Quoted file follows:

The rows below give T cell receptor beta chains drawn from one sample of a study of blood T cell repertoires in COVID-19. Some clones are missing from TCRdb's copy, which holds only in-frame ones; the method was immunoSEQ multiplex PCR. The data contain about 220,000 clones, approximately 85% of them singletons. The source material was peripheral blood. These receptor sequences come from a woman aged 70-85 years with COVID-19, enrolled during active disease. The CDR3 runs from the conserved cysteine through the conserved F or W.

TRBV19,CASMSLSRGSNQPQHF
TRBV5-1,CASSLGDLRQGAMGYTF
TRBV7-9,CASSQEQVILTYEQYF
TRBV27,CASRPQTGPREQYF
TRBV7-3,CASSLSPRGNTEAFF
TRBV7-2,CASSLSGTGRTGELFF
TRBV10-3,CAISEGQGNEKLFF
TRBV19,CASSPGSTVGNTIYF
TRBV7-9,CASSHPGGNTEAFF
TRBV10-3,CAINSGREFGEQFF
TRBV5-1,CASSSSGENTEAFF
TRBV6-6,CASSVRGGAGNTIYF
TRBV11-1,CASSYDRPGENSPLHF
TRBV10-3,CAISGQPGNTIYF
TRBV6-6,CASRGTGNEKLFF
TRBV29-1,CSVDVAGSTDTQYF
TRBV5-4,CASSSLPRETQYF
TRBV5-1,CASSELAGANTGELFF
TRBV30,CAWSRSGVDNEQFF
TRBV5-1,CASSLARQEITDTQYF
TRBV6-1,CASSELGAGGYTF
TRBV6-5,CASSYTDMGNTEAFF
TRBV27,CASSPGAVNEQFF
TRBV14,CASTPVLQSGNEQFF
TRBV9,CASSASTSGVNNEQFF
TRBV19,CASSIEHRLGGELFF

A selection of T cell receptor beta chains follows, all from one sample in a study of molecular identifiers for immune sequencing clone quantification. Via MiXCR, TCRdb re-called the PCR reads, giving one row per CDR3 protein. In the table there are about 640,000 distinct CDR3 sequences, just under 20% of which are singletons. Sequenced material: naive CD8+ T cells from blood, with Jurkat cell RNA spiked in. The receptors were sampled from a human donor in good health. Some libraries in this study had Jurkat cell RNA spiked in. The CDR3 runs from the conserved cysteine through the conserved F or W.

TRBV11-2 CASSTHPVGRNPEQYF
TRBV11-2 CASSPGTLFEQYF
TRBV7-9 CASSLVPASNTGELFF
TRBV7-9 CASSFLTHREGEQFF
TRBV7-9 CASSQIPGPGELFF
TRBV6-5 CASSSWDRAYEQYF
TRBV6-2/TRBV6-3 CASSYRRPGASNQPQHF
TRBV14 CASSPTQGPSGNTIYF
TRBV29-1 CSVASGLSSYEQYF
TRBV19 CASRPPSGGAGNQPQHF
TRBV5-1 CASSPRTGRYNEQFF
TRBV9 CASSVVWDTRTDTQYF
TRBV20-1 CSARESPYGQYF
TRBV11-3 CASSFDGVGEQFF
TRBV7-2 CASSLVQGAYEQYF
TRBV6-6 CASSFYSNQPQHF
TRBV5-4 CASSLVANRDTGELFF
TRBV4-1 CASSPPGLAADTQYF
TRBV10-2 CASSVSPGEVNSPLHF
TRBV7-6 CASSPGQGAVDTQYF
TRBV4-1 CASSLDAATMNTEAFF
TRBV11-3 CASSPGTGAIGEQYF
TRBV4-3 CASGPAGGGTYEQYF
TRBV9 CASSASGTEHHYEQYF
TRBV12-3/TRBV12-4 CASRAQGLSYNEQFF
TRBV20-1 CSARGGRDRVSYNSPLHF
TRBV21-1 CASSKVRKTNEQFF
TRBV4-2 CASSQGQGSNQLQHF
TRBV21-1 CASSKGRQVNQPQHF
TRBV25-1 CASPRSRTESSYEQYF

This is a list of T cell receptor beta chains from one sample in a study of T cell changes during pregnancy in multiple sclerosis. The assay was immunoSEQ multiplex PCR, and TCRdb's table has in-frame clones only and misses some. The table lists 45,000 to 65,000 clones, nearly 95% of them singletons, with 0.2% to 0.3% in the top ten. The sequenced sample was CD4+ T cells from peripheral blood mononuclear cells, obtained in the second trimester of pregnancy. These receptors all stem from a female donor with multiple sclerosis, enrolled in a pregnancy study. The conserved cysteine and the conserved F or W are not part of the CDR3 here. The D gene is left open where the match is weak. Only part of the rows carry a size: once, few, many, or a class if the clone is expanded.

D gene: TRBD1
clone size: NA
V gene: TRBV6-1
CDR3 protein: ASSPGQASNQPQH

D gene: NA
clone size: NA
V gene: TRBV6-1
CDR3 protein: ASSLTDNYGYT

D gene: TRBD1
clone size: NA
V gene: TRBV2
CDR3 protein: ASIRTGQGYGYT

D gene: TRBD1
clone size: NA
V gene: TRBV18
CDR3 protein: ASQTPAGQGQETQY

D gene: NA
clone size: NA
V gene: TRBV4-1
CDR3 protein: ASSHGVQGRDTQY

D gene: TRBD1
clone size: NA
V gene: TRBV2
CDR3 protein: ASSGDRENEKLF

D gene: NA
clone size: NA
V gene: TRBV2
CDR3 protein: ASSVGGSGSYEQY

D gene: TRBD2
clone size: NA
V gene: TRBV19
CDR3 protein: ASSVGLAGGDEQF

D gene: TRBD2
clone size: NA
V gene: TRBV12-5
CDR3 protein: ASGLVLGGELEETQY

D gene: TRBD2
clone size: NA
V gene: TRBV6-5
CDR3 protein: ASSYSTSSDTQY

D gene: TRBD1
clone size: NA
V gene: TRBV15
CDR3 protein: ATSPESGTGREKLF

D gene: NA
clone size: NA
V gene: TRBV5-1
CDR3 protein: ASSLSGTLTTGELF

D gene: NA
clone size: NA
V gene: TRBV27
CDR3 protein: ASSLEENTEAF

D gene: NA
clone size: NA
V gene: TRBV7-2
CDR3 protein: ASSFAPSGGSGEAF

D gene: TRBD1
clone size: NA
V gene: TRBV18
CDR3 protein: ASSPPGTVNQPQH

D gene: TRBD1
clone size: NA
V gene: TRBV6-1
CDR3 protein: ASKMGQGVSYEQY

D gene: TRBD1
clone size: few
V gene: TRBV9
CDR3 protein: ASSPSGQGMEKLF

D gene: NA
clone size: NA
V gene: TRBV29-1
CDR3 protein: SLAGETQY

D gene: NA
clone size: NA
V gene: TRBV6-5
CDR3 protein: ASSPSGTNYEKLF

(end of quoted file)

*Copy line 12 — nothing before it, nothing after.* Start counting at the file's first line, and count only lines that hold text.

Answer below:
TRBV5-1,CASSSSGENTEAFF